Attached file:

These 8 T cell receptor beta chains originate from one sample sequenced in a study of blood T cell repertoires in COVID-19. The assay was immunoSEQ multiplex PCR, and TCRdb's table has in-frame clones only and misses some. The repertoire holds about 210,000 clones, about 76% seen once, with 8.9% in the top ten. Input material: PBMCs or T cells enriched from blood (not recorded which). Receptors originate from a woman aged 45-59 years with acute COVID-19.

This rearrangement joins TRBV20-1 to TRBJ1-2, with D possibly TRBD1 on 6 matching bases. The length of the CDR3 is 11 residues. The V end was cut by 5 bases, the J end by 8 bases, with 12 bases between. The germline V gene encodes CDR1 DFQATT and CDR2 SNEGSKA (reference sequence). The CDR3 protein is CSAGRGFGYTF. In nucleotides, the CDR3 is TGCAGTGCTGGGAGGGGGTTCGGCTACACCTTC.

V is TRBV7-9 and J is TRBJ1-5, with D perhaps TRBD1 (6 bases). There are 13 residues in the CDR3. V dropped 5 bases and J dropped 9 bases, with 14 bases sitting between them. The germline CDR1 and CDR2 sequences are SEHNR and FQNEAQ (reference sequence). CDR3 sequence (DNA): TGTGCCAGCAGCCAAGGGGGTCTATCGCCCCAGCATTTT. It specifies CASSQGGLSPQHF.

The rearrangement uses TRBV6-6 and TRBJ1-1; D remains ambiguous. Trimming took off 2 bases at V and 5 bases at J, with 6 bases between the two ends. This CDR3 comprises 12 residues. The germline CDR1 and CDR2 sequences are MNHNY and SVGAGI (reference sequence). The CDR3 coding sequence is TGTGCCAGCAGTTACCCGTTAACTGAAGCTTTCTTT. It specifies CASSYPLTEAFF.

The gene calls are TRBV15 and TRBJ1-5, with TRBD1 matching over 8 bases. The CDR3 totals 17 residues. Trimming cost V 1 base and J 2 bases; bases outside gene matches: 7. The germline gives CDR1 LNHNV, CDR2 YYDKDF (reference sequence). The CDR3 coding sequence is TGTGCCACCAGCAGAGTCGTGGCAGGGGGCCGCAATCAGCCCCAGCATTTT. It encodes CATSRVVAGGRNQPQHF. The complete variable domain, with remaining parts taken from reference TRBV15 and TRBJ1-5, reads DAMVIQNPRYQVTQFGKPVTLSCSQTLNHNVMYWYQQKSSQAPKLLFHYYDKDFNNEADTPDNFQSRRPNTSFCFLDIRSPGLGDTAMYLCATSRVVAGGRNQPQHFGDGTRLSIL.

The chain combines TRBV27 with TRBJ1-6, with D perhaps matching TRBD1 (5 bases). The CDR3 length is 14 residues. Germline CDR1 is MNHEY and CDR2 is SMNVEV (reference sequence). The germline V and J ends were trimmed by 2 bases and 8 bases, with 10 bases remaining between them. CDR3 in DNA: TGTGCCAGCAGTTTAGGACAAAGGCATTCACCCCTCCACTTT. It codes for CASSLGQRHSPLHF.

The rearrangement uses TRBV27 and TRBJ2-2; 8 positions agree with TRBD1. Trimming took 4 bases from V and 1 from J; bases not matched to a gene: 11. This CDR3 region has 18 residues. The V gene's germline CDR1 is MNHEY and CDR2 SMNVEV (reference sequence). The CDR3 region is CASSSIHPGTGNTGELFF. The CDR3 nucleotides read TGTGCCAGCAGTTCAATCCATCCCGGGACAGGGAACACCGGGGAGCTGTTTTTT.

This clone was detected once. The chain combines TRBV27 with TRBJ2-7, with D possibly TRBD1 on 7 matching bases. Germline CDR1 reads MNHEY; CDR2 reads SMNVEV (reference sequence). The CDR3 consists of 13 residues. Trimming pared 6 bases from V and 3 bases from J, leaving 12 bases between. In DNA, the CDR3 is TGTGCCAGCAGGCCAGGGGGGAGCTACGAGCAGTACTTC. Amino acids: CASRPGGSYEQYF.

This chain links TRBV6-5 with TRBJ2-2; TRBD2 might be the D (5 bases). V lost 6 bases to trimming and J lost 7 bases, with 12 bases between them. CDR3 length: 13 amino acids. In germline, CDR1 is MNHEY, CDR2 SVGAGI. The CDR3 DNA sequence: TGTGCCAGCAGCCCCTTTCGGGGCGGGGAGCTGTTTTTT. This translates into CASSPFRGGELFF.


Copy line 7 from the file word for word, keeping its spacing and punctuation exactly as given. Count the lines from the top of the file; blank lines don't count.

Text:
The rearrangement uses TRBV27 and TRBJ2-2; 8 positions agree with TRBD1. Trimming took 4 bases from V and 1 from J; bases not matched to a gene: 11. This CDR3 region has 18 residues. The V gene's germline CDR1 is MNHEY and CDR2 SMNVEV (reference sequence). The CDR3 region is CASSSIHPGTGNTGELFF. The CDR3 nucleotides read TGTGCCAGCAGTTCAATCCATCCCGGGACAGGGAACACCGGGGAGCTGTTTTTT.